(This article originally appeared on http://soyouwanttobeadirector.blogspot.com.au/)
Unlike short film scripts, every single feature screenplay I
am currently working on has a director attached. Why? From my perspective it is
the single most important collaborative relationship I have. Feature scripts
are notoriously hard to get right at the best of times; done in isolation,
almost impossible. A healthy creative relationship between a writer and a
director can elevate the material, eliminate lazy choices, enhance the visual
style of the writing and, most importantly, put the story and characters
through the blowtorch.
Yes, often there should be creative friction between writer
and director as the ultimate and only goal is to develop the best possible
screenplay to make the best possible movie. That’s why it’s critical to choose
wisely when working with a director (and vice versa). Ego cannot be a factor.
It should be a relationship based on equality and mutual respect. I would also
add words like integrity and a shared storytelling sensibility. It also helps
if you genuinely like the person as you’re going to spend a lot of time over
the course of many drafts working together.
I am fortunate enough now to have a circle of directors who
fit this description. But this has been through, in many ways, a process of
elimination and finding my own voice. Yes, I’ve been burnt before. Perhaps
that’s part of the learning process.
Understanding storytelling styles is critical – I have one
director I will go to with thrillers and politically coloured fare whereas
there is another who would be my first choice for science fiction or
fantasy/supernatural. That’s not to say each wouldn’t be able to do the other
style, just that I know what they normally gravitate to. You’re looking for a
shared vision and passion for the project as that will get you through the (inevitable)
doldrums of development hell.
Directors also have very different styles when developing a
script. Some will be very meticulous in their notes and feedback; others more
into broad brushstrokes and issues of tone. While I have to stay true to my
task of writing the best possible script, I also have to accommodate those
different styles. So being flexible is important even though I will always
fight for what is important to the narrative spine and/or the
integrity/credibility of the characters. If requested changes don’t compromise
those elements then I’ll always try and accommodate the director.
For example, in a scene that introduced the female lead of a
feature I had her playing netball. The scene was about how she played and how
she interacted with her teammates – establishing character traits. The
director’s reaction was words to the effect of, “I’m not shooting that. It
would be in a big hall under fluoros and look crap.” It was changed to an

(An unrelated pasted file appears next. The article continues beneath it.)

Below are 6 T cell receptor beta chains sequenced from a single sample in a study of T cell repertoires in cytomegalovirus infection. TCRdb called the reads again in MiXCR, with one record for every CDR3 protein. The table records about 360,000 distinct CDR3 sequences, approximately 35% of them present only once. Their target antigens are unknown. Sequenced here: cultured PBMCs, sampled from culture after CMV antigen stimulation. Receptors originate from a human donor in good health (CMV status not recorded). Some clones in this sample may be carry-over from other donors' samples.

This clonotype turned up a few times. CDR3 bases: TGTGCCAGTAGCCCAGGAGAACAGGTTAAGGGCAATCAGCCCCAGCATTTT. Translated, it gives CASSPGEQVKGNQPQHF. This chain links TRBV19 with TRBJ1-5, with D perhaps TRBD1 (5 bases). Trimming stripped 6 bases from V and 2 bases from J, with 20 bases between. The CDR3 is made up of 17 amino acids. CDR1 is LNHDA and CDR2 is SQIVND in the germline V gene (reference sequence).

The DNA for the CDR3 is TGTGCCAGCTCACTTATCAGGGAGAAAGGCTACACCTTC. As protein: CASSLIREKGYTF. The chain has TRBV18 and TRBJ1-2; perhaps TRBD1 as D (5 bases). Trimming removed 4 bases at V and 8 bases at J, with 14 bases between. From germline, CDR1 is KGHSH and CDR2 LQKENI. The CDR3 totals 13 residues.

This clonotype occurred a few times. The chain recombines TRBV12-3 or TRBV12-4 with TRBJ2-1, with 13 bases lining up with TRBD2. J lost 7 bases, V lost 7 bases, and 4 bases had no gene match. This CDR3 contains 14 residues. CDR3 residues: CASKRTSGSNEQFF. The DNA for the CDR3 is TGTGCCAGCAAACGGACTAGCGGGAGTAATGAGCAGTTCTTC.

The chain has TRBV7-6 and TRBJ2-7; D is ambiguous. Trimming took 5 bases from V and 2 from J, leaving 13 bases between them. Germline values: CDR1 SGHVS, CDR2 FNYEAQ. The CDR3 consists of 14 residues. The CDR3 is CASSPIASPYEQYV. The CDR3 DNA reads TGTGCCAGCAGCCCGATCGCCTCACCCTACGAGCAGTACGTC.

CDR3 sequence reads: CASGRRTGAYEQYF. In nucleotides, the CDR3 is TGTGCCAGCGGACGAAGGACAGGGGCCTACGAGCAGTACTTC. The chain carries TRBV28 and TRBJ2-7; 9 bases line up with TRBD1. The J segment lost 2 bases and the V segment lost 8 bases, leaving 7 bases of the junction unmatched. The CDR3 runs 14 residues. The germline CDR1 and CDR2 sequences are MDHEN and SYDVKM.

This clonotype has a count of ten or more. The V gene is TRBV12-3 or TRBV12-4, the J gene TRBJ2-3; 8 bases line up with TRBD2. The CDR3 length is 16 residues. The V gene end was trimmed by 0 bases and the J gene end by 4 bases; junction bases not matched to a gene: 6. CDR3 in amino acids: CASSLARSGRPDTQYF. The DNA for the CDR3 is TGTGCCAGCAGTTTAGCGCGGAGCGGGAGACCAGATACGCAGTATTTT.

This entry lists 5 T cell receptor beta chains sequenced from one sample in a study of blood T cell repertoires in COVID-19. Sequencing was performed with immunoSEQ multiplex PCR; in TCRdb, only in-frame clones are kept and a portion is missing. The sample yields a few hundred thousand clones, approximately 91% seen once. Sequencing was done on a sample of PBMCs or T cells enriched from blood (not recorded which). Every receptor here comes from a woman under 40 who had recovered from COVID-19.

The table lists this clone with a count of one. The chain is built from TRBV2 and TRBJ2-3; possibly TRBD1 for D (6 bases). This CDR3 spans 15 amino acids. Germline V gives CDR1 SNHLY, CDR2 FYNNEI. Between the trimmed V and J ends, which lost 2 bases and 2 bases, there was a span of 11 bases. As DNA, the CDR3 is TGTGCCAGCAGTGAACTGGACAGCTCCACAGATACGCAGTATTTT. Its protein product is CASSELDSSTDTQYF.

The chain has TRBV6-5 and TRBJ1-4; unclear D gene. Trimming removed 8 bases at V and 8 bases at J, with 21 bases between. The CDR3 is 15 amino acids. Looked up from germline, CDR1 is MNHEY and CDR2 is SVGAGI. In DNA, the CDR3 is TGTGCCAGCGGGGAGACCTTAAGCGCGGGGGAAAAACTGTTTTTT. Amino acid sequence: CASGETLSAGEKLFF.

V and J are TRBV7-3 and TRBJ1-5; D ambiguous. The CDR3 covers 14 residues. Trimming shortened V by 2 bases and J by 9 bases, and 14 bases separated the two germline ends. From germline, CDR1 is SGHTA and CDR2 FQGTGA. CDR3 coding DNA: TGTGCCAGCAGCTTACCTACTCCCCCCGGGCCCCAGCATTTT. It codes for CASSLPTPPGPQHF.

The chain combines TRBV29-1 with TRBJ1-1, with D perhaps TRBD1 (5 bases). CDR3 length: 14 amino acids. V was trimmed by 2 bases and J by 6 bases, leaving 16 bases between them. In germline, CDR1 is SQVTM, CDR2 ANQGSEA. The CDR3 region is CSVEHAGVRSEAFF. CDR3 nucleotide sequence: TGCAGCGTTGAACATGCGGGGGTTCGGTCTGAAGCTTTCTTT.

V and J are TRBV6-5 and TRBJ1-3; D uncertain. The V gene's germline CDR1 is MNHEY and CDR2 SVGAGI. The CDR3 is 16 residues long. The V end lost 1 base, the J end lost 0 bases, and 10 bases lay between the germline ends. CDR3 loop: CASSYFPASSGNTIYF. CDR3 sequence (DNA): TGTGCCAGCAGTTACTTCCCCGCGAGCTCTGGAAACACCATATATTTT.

outdoor hockey arena at night under light towers. From my perspective it didn’t
change the intent of the scene one bit and the director was happy. He was also
right - it would look more visually interesting.
Once you ‘click’ with a director you can pretty much
determine how they like scenes laid out and what is likely to work or not. They
also perform a vital function – the bullshit detector. I know when I’m
“cheating” in a scene or a sequence but sometimes I have to be called on it;
same with those scenes you fall in love with but might not actually fit - due
to pacing, tone, thematically, or just a dud beat. Sometimes you try things
that simply don’t work. When your head is buried in all the complexity of a
script it’s vital to have a critical, objective voice.
So what do I hate when working with a director? “I don’t
know what I want but I’ll know it when I see it.” As a writer this drives me
off the charts crazy. I don’t know how to write to that. Nor directors who give
you a shopping list of things they don’t want or have only the vaguest
of ideas. I’m looking for an “in” to a story and the more concrete the triggers
the better. If you leave me to my own devices the danger is I’ll go off on
tangents and explore what I’m currently in need of therapy for. (Okay, not
true… but close!) I also dislike directors who are into “hierarchy” and/or
exhibit diva behaviour. I simply don’t have the time or energy. Also, don’t be
vague with notes or bullshit me. I need honest, objective feedback to make the
writing and the script better. Take the time to do this. It helps the writer
and ultimately reduces problem solving on set. Don’t take creative arguments
personally – this isn’t about personalities it’s only about the work.
Many of you will no doubt be writer-directors so you’re
trying to fulfil both roles which I would argue is well-nigh impossible to do
to the same extent. In this case please make sure, with your writer hat on, you
find someone who can perform the role of the objective voice that pushes you to
make your script better. The director in you will be thankful, I promise!